Undercover CameraDykes Needed

I’d wager that most butches and genderqueers who buy men’s clothes have had the experience of being ignored, glared at, or told to go use the women’s department dressing room. This was the case for me at Loehmann’s on 7th Avenue in Chelsea, one of the queerest neighborhoods in New York.  Let me be clear – I didn’t ask the clerks to let me get naked with men.  There was a single booth with a door that only one person could use at a time.  It opened on to the store floor.  I would have had to carry my clothes to the next floor and go back and forth to try different sizes.

At the same time, there are also stores and particular clerks who go out of their way to make us feel welcome in the men’s department. I’ve had two great women assist me in the men’s department of Macy’s Chicago.  I asked the second if Macy’s had some kind of diversity training that resulted in having such a positive experience twice in the same store.  She was surprised and told me they didn’t.  She told me Chicago was “a pretty big city.”  And I told her that wasn’t the case at Macy’s in New York.

While I don’t think any mainstream store is going to go out of its way to get our business, even in a down economy, I don’t think any of these stores can afford to be widely known for disrespecting us. We envision dapperQ as a community of activists who can creatively document both those who want our business, and those who’d rather ignore our existence. One idea is to develop a list of standards for those companies that are dapperQ-friendly, and a watch list for those that aren’t.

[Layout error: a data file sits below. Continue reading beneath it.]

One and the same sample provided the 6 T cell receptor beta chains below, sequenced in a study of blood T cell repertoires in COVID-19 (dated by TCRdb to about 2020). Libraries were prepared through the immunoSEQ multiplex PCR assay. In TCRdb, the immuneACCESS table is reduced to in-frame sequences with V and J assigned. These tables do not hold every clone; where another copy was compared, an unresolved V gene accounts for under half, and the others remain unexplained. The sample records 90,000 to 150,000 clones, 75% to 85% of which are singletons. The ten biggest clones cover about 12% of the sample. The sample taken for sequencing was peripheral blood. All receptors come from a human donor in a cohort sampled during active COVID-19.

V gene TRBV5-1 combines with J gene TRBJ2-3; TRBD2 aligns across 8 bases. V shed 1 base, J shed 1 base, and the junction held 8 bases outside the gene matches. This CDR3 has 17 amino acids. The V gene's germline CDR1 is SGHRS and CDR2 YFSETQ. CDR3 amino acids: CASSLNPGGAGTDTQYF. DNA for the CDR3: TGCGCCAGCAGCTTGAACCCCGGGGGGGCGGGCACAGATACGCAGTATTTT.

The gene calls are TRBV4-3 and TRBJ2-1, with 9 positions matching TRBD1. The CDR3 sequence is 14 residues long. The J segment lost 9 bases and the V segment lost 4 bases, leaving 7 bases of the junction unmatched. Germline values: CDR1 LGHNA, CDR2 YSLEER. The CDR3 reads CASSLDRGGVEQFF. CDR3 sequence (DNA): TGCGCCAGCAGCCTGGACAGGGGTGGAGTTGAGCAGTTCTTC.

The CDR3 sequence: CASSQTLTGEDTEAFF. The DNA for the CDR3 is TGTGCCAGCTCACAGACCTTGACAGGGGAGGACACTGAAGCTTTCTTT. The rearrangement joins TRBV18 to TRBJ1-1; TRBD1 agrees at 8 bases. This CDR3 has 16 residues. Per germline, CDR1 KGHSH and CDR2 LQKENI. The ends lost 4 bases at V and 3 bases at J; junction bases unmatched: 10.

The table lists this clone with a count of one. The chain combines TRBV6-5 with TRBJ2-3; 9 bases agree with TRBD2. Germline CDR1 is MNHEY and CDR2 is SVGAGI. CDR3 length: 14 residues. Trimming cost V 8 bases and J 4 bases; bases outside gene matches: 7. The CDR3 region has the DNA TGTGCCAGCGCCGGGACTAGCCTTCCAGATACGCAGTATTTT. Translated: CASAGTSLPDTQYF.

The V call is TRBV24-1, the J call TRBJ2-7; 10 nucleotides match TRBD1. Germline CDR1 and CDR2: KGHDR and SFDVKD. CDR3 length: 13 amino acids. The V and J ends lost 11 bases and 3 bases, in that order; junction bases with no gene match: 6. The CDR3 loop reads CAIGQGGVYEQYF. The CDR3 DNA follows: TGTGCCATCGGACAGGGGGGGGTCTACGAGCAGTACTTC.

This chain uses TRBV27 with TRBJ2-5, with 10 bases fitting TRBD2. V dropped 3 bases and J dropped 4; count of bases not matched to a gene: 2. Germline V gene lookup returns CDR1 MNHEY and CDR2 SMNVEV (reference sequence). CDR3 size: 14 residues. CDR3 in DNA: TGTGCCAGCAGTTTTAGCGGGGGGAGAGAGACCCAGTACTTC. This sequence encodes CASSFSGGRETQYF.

This can be part of a much wider array of a resources framework we are inviting our community to compile of all the dapperQ-friendly tailors, hairdressers, vintage stores, et al.  But it could also be a series of undercover videos where we document this stuff. (The Right-Wing is getting really good at this tactic as demonstrated by the undercover videos that convinced Congress to discontinue funding for ACORN.)

Gather your cronies, concoct some dastardly plans, and let us know what you want to produce! (Then we will take down this post so they don’t see us coming…)

Susan Herr

As a teacher, nonprofit executive, philanthropist and filmmaker, Susan is passionately committed to advancing ideas that matter. She founded dapperQ in 2009 on the hunch that fashion could build solidarity in the GLBTQ community and positive visibility for her peers in the broader media landscape. For her work with dapperQ, Susan has been quoted and featured in media outlets that include the Washington Post, Huffington Post, Daily Beast, Curve, and Diva. She was also named to Go Magazine’s 100 Women We Love. She pays the bills as managing director for Trigger Creative, a film production company based in Brooklyn where she lives with her wife Shannon.

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